Brett Whiteley and the Kitchen Will

Australian Artist Brett Whiteley died accidentally of a drug overdose in June 1992 with an Estate worth $13 million. Due to his anger toward lawyers following a protracted and bitter divorce settlement he drafted a series of informal Wills that led to expensive litigation in order to clarify and settle his testamentary intentions.

In May 1989, influenced by his acrimonious divorce proceedings, Whiteley instructed his solicitors to draft a Will he believed would protect his property from his ex-wife. In a later discussion with his sister Whiteley was disgusted that he had been charged $7000 for this Will, particularly when his sister had made her Will on a form she purchased from a Newsagent.

The January Will

In January 1991 Whiteley handwrote a Will leaving various gifts, establishing a travelling scholarship for young artists, and leaving the rest of his Estate to his daughter Arkie Whiteley. His Daughter and her boyfriend Christopher Kuhn were present when this was done and it was her recollection that the deceased had revoked his previous wills with this document. When Arkie asked if they should consult lawyers Whiteley said

‘No, it’s fine. I’m not going back to any bloody lawyer. No more bloody lawyers. They make a mess of everything.”

As his Daughter was a witness to the Will  the Witness-Beneficiary rule would preclude her from inheriting under that Will.

The Kitchen Drawer Will

His daughter’s then boyfriend Christopher Kuhn gave evidence that in April 1991 Whiteley could not remember where he put the January document so replicated  that document in front of Kuhn who then witnessed it. Whiteley then placed it in an envelope and taped it underneath the fourth drawer in the kitchen cabinet. Kuhn then made a note in an exercise book so he could remember where the Will was kept.

In November 1991 Whiteley told his accountant he had changed his Will, his accountant, (who was also named as an executor) expressed his concern as to the validity of the handwritten document and asked Whiteley to arrange for it to be checked by a solicitor. Whiteley said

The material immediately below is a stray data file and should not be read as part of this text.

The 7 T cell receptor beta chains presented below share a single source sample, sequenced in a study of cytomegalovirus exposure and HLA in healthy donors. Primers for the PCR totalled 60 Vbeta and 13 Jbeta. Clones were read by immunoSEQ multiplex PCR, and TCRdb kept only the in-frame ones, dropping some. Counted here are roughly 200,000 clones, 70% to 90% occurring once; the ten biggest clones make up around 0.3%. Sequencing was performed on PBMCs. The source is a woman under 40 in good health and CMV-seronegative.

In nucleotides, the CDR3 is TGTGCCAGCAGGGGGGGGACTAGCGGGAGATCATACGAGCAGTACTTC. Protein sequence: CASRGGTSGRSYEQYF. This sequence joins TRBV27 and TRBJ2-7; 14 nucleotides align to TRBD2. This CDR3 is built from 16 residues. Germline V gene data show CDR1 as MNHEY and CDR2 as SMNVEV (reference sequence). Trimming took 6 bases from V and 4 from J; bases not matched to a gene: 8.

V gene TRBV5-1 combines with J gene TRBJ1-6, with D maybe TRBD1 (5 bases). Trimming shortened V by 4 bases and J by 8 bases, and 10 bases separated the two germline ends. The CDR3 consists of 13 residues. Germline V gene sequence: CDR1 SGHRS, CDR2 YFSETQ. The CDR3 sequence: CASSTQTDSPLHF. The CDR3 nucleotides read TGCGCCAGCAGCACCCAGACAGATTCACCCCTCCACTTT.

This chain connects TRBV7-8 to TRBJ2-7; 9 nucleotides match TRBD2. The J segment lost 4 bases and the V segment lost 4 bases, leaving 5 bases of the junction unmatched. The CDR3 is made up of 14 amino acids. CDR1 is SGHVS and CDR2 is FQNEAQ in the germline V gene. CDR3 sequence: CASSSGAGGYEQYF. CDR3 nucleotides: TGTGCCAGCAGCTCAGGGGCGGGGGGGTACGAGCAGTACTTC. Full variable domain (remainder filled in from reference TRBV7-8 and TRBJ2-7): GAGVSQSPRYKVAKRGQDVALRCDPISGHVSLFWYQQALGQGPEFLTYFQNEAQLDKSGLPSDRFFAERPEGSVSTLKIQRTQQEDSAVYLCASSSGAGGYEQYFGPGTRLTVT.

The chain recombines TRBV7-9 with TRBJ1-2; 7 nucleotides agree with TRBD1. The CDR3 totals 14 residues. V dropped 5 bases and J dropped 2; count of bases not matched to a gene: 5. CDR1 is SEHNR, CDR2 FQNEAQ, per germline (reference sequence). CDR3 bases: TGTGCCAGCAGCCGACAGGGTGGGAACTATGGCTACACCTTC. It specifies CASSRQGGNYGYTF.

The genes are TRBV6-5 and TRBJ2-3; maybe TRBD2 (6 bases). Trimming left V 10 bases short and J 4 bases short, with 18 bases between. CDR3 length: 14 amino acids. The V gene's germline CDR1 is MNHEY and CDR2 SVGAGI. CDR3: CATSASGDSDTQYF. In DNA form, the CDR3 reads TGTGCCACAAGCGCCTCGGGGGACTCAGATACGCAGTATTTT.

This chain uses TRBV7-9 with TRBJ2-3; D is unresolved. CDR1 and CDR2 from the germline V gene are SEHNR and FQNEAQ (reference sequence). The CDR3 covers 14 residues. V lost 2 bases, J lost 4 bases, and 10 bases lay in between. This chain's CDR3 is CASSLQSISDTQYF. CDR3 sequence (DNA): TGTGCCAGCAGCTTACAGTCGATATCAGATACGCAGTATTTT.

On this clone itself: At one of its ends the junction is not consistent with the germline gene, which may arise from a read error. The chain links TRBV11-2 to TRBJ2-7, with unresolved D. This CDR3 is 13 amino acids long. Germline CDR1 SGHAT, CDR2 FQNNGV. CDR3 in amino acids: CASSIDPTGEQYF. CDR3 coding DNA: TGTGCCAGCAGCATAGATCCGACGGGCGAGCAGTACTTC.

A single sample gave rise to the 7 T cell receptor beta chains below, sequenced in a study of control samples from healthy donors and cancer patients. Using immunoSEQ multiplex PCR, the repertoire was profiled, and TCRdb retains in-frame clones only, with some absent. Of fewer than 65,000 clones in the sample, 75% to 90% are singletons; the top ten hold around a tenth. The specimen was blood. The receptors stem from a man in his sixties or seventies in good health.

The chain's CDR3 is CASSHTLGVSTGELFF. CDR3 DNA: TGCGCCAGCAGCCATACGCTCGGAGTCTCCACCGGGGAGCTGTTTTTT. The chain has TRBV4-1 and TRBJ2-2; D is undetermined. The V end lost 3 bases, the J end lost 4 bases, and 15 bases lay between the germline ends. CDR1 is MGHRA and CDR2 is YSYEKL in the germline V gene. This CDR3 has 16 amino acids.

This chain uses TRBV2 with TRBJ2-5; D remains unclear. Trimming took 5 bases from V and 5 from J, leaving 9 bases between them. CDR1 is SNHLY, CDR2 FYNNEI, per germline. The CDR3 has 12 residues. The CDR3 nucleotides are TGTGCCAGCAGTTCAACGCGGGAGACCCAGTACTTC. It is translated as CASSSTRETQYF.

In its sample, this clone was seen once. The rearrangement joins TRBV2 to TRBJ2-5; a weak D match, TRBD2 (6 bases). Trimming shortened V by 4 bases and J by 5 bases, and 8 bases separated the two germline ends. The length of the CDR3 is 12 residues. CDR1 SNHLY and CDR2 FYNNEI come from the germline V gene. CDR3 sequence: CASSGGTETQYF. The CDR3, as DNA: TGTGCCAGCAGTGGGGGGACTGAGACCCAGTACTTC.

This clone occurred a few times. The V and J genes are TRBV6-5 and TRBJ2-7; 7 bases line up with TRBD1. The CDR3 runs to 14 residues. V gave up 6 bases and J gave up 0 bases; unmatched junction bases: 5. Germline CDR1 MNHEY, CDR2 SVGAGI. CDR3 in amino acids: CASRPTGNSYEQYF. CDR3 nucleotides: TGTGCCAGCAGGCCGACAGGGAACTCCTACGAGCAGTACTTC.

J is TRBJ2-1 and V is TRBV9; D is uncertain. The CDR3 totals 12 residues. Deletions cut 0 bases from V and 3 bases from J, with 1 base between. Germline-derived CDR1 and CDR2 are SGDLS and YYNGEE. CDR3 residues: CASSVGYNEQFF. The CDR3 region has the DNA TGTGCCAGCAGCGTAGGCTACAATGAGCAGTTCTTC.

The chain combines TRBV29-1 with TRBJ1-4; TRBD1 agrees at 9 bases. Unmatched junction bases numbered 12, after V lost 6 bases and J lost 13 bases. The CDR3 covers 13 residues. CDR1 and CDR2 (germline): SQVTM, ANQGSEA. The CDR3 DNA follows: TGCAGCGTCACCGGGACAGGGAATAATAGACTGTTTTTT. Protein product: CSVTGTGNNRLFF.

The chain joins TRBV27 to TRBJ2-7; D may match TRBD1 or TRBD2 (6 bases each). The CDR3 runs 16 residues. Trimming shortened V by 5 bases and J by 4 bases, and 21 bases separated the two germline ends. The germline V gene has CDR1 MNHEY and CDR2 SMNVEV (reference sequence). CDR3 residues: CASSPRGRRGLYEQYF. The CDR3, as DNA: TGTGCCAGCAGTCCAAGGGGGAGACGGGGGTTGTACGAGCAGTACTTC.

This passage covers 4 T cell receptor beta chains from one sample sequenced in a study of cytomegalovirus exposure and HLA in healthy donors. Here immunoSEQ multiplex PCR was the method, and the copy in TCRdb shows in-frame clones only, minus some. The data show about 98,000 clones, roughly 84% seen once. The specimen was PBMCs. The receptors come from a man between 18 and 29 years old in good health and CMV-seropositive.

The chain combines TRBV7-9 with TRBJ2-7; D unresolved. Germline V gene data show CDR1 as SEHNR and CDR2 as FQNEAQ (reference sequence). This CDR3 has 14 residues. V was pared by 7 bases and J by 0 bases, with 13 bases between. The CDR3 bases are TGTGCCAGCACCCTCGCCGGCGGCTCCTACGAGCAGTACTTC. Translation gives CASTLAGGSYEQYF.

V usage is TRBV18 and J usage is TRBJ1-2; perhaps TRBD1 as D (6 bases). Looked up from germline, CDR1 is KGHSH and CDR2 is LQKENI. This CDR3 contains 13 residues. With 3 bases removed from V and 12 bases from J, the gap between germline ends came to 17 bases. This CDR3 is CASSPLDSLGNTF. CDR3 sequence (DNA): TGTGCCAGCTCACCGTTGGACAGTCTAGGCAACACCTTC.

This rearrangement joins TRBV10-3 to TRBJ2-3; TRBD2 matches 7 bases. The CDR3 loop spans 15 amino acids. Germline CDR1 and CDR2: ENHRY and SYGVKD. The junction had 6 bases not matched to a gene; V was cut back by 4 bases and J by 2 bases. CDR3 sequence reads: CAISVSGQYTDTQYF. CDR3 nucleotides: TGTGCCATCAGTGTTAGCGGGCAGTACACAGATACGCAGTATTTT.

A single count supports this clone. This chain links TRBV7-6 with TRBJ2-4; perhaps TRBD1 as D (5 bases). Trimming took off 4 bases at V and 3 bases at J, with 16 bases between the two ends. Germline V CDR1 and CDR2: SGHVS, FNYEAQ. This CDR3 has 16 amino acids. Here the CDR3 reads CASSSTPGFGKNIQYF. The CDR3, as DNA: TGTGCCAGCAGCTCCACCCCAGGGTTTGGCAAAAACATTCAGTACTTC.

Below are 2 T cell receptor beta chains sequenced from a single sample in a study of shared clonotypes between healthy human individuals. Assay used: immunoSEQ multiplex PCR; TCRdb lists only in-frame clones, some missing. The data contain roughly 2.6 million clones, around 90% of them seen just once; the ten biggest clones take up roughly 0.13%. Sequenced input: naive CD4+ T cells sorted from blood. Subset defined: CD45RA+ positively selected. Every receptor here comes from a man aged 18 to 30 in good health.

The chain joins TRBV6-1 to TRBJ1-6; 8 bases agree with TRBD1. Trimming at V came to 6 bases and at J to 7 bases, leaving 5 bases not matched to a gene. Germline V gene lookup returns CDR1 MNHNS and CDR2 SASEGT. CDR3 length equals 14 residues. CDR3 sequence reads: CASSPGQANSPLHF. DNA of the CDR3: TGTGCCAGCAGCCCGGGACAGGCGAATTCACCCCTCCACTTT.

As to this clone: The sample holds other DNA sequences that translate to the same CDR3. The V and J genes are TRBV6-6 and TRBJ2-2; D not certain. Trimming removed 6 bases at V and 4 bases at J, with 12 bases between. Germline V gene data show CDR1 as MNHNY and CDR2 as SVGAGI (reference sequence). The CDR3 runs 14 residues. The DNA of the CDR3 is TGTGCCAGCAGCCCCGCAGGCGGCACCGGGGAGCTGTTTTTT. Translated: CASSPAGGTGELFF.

‘I hate solicitors. They’re always ripping me off. If you think I should go I will.

However the Court accepted that following the execution of the Kitchen drawer document Whiteley’s intentions never changed and that he hadn’t made any other Will or destroyed or revoked the document which he had signed.

Following Whiteley’s death and funeral in June of 1992 Kuhn and Arkie Whiteley could not find the Will under the fourth drawer in the kitchen but there were remnants of the tape. Over the next few days the studio was thoroughly searched for the Will without success.

The litigation

The Court had to decide if the informal Wills were to be accepted for probate. As neither of the January Will or the Kitchen Drawer Will could be found and notwithstanding that Arkie Whiteley was the main beneficiary of the estate the court found that her evidence and that of Christopher Kuhn was compelling.

As the deceased was the cause of these proceedings the Court found that the cost of litigation for all parties was to be paid out of the Estate. Ironically the informal Wills mirrored the provisions of a Will that Whiteley instructed solicitors to draft and was executed in July 1988.

Creating a Will does not necessarily require a lawyer however there are formalities that must be met in order that the Will is accepted for probate. If these formalities are not met it may add to the difficulties your family face at an already stressful time.

Court recognises iPhone Will

Karter Yu took his own life on 2 September 2011. Shortly before he died, he created a series of documents on his iPhone, one of which was expressed to be his last Will, commencing with the words, “This is the last Will and Testament…” Yu formally identified himself, gave his address, and typed his name at the end of the document in a place where on a paper document a signature would appear, followed by the date, and a repetition of his address. The Supreme Court of Queensland was asked if the iPhone will satisfied the three conditions necessary before an order might be made under the Succession Act (the “Act”) to admit the Will to probate, and if it did, that probate be granted to his brother.